And I've stood on Mars Hill, I've stood on the Areopagus, and I've looked down toward the Agora, and I've imagined Paul sharing his faith there and there. And it says when he went down into the Agora, the marketplace, that he was having conversations with different people in the marketplace, and some of the Stoic philosophers, the Athenians, the Stoics and another group of philosophers, said, what is this babbler trying to say? And that term babbler is an interesting term, spermalagas in Greek means a seed picker. A seed picker, one who picks up a little philosophy here, picks up a little nugget of knowledge there, picks up this, that, and then he kind of mixes it all up and spits it out. He's a babbler, a spermalagas, a seed picker.

So he didn't match up to the Greek level. So his letters, they say, are weighty and powerful, but his bodily presence is weak, his speech is contemptible. Let such a person consider this, that what we are in word by letters, when we are absent, such will we be indeed when we are present. See, he's taking their challenge of, oh, really, I'm weak in person? Guess who's coming to dinner? Guess who's coming to your town? I am. Don't want to have to exercise authority?

Will if I need to. So it's really a warning to the false teachers, but also to the people who are entertaining those antagonists against Paul. That's Skip Heitzig with a message from the series Expound, 2 Corinthians.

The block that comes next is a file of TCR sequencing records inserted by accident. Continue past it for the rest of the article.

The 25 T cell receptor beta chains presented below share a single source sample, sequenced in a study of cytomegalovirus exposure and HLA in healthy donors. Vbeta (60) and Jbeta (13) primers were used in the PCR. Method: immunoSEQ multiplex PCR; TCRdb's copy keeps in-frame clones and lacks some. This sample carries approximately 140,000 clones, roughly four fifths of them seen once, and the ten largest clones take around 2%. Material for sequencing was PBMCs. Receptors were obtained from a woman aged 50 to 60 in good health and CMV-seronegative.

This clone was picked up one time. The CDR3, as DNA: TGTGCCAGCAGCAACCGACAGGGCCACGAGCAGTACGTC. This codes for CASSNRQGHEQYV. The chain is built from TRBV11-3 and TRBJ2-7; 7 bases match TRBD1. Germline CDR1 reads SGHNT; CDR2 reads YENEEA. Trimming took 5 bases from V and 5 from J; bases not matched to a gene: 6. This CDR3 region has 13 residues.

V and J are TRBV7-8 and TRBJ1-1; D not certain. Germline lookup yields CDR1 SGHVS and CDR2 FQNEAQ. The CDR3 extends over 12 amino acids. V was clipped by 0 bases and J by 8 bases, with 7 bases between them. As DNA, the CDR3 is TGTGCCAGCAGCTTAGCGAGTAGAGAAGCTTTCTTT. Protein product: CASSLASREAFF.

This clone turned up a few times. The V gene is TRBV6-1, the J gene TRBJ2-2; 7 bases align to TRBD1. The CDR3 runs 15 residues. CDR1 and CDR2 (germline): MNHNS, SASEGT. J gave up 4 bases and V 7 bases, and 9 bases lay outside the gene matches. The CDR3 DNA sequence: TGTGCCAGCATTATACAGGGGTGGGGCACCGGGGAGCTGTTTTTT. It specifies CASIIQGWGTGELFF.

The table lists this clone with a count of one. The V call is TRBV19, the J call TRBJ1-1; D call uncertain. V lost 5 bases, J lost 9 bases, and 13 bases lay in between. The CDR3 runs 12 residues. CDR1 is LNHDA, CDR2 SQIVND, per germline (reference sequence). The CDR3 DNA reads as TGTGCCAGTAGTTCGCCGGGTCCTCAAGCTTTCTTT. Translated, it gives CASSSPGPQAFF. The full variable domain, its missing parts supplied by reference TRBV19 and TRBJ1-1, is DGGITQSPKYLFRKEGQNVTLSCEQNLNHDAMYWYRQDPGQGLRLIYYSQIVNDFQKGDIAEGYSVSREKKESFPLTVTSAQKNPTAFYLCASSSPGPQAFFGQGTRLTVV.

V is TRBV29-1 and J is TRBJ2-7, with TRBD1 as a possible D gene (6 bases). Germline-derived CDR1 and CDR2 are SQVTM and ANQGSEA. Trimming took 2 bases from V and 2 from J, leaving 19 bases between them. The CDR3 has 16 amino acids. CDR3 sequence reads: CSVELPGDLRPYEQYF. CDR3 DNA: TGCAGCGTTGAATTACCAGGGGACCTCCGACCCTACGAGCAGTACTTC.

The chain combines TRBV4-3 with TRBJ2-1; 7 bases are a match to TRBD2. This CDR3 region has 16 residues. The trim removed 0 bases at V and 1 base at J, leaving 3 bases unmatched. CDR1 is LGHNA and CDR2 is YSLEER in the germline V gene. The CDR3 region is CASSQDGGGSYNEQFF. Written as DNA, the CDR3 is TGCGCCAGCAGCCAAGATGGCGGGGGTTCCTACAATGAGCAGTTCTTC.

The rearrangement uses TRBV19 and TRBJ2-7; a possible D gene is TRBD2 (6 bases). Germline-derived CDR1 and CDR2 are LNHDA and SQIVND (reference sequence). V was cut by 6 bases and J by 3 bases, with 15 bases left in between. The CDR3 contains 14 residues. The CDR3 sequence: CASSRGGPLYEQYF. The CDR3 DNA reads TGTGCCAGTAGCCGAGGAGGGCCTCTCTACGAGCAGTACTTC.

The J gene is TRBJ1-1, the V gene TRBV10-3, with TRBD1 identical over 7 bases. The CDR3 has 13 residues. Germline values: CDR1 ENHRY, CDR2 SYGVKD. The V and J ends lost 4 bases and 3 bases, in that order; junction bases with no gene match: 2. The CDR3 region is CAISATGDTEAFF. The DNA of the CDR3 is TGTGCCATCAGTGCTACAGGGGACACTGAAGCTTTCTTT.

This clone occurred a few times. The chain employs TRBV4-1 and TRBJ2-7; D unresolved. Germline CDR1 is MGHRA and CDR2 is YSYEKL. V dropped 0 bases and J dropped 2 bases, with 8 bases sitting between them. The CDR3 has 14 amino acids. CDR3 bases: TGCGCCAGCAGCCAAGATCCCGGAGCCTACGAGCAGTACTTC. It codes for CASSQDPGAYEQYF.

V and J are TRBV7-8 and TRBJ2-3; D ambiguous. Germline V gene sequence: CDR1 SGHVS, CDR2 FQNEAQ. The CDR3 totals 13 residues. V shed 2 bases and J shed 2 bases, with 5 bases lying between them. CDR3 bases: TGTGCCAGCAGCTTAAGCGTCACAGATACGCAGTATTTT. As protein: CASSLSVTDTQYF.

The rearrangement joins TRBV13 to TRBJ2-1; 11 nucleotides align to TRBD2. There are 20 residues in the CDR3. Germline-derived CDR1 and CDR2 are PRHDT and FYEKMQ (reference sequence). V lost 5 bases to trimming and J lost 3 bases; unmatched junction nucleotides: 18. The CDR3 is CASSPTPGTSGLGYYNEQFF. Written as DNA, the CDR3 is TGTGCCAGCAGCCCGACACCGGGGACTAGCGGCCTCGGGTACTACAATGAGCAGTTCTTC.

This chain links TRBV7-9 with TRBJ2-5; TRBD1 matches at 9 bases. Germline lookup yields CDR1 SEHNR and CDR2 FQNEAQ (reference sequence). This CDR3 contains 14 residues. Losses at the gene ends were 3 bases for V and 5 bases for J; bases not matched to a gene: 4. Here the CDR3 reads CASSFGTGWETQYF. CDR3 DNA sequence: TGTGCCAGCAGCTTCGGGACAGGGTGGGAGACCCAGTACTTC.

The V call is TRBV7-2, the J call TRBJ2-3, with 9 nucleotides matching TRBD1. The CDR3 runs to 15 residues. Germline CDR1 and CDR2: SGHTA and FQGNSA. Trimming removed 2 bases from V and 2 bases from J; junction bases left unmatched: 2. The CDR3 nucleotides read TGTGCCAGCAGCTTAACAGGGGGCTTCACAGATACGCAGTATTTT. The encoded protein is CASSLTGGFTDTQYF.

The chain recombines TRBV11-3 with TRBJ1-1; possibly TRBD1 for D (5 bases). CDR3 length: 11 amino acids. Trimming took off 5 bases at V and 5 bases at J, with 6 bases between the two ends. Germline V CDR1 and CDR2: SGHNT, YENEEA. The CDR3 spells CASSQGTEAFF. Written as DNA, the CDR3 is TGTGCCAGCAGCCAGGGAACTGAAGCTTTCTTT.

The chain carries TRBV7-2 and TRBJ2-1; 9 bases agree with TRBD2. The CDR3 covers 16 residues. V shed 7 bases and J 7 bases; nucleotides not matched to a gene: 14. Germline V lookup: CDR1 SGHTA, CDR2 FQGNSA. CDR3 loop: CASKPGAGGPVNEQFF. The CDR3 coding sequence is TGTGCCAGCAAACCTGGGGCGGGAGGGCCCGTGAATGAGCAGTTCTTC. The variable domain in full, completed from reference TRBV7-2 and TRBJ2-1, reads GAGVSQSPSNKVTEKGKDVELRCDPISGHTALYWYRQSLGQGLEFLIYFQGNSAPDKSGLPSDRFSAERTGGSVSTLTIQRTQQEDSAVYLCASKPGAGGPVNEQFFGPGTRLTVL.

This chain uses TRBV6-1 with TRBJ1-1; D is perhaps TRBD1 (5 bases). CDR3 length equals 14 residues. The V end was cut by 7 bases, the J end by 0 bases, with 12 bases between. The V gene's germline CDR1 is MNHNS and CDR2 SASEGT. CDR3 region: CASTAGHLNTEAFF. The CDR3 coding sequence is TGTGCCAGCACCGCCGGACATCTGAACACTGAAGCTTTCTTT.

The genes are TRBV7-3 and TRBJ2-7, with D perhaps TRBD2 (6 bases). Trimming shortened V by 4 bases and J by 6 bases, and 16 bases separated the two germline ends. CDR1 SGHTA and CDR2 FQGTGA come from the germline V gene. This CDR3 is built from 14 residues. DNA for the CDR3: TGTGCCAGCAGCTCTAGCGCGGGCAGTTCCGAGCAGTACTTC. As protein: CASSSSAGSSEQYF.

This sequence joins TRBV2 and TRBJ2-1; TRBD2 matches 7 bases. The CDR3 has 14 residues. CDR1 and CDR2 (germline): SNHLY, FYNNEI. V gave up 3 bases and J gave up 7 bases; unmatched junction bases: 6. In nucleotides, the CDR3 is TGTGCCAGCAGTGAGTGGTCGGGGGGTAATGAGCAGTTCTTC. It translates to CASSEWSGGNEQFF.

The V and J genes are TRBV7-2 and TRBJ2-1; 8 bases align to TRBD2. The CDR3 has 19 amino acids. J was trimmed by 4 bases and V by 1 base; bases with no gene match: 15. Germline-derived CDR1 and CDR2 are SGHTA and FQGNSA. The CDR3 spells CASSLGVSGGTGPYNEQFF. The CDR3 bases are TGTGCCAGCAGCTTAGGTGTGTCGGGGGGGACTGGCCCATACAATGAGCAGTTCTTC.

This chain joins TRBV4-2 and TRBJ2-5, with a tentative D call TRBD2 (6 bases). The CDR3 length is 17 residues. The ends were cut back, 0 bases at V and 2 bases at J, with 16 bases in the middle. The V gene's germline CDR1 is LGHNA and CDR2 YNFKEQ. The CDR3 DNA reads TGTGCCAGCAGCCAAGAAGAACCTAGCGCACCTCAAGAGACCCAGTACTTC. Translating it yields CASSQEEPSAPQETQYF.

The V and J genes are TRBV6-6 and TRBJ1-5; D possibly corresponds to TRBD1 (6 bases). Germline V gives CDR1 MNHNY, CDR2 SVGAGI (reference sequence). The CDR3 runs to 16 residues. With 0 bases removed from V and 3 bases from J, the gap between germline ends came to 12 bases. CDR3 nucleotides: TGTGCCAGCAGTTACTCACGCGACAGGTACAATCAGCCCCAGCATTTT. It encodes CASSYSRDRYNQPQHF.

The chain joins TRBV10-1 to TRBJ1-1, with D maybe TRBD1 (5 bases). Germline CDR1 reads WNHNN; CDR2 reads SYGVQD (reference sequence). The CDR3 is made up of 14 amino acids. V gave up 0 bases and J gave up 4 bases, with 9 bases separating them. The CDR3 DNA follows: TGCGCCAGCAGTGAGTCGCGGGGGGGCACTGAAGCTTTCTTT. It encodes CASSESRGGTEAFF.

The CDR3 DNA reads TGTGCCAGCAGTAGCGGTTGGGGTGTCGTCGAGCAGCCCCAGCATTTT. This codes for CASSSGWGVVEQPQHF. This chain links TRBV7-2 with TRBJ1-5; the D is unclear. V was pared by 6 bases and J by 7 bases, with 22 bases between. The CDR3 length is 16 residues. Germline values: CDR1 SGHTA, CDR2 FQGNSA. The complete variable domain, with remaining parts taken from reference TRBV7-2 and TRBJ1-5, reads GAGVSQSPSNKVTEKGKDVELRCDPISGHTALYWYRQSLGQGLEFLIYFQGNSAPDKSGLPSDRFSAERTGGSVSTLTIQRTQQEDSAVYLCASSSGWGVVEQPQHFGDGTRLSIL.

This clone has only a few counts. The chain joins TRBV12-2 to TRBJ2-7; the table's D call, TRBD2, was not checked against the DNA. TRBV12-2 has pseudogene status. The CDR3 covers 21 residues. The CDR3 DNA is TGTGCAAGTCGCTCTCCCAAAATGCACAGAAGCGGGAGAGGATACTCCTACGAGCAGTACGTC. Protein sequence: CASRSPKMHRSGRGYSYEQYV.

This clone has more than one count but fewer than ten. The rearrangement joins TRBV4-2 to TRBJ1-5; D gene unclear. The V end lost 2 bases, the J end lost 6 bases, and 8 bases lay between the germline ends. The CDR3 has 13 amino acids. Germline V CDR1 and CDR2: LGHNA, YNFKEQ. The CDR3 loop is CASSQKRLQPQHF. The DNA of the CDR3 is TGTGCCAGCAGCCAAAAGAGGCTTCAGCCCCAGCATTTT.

Find the full message as well as books, booklets, and full teaching series at Right now, we want to let you know about a unique opportunity you have to pursue biblical studies in a way that works with your schedule. Imagine turning your desire to make a difference for the kingdom of God into a purposeful and fulfilling career in ministry. Calvary Church of Albuquerque is pleased to announce a partnership with Southeastern University, a fully accredited Christian university. The Southeastern University partnership with Calvary launches with the fall 2024 semester, offering online degrees from Southeastern University in general education as well as several ministerial leadership degrees. Visit slash schools to learn more about available degree programs, tuition, and financial aid details, and to start your application. Fall classes begin soon, so check out the SEU at Calvary webpage to learn more about this incredible new partnership with Southeastern University and begin your Christ-centered flexible degree program today. The website again is slash schools.

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Thank you for changing lives. Remember to tune in tomorrow to hear Skip's lesson about the one evaluation of your life that matters. Make a connection, make a connection at the foot of the crossing. Cast all burdens on his word, make a connection, connection. Connect with Skip Heitzig is a presentation of Connection Communications, connecting you to God's never-changing truth in ever-changing times.
Whisper: medium.en / 2024-05-07 06:11:56 / 2024-05-07 06:20:28 / 9